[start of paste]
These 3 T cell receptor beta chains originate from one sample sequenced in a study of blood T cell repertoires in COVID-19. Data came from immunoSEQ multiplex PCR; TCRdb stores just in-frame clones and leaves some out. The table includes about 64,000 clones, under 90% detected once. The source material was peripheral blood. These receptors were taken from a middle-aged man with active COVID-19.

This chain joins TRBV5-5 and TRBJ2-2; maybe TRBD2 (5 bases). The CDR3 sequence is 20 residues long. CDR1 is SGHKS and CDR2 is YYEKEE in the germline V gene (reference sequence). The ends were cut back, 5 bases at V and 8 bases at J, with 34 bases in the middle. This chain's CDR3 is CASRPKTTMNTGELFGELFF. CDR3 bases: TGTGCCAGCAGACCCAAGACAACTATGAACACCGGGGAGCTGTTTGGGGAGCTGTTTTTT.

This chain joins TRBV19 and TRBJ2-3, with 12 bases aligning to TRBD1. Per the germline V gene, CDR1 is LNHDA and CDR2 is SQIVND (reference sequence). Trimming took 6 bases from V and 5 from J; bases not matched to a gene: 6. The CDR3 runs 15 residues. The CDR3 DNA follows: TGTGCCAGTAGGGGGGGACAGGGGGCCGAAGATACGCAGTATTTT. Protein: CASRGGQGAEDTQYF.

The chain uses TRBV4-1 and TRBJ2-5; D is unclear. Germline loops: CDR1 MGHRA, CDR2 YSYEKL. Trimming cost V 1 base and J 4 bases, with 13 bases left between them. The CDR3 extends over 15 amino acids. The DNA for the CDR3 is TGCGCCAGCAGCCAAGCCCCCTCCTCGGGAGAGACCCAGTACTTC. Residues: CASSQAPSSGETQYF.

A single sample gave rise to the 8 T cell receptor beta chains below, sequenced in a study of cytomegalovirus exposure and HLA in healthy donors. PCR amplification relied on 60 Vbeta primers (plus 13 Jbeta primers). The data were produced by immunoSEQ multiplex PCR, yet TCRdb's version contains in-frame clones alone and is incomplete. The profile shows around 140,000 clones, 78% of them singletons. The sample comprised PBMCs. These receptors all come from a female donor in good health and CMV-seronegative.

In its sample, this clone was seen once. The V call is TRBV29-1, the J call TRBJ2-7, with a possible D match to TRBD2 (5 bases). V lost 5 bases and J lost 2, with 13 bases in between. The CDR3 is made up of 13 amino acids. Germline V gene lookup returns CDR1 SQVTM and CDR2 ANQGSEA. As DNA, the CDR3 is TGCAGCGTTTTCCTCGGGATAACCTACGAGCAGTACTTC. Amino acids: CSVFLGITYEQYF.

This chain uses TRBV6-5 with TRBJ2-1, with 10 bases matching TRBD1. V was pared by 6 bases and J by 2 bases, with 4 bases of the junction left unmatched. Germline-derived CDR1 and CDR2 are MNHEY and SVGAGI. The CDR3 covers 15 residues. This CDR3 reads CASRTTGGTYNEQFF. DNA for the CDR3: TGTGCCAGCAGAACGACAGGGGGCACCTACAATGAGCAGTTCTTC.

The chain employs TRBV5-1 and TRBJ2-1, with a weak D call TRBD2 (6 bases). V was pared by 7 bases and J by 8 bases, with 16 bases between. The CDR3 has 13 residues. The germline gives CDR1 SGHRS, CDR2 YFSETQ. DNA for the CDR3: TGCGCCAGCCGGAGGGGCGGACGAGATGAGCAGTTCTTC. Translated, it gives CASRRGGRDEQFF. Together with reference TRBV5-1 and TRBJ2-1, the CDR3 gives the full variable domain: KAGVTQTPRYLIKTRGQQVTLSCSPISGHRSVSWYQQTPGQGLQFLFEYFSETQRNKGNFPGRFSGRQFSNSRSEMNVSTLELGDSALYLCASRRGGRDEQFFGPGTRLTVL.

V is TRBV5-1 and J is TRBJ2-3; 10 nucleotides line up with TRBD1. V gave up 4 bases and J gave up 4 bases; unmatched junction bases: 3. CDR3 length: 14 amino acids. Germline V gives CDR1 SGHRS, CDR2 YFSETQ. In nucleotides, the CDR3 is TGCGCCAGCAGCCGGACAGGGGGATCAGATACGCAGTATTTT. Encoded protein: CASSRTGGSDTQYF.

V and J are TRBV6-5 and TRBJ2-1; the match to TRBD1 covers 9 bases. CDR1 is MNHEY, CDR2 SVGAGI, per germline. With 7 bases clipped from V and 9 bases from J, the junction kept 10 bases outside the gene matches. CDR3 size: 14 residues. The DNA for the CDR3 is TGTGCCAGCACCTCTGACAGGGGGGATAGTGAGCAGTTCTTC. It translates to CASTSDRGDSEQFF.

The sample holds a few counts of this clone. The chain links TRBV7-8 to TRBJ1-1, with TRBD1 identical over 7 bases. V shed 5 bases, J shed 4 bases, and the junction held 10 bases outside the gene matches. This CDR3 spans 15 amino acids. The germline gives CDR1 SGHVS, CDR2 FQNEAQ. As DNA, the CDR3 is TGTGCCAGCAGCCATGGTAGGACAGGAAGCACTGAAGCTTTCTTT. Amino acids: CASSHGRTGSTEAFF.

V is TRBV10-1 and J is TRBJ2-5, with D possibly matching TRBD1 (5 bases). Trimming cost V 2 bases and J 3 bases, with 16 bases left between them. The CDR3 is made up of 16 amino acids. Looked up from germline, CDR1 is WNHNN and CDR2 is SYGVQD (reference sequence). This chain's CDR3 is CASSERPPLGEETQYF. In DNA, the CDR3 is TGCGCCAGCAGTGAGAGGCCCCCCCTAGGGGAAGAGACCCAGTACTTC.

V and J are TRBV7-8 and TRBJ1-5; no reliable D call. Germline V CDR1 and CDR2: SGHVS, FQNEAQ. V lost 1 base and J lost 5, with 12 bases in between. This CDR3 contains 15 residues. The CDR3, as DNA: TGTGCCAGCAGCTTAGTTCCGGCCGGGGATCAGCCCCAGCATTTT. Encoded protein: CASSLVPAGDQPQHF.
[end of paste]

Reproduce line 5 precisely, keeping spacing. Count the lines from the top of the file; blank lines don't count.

A single sample gave rise to the 8 T cell receptor beta chains below, sequenced in a study of cytomegalovirus exposure and HLA in healthy donors. PCR amplification relied on 60 Vbeta primers (plus 13 Jbeta primers). The data were produced by immunoSEQ multiplex PCR, yet TCRdb's version contains in-frame clones alone and is incomplete. The profile shows around 140,000 clones, 78% of them singletons. The sample comprised PBMCs. These receptors all come from a female donor in good health and CMV-seronegative.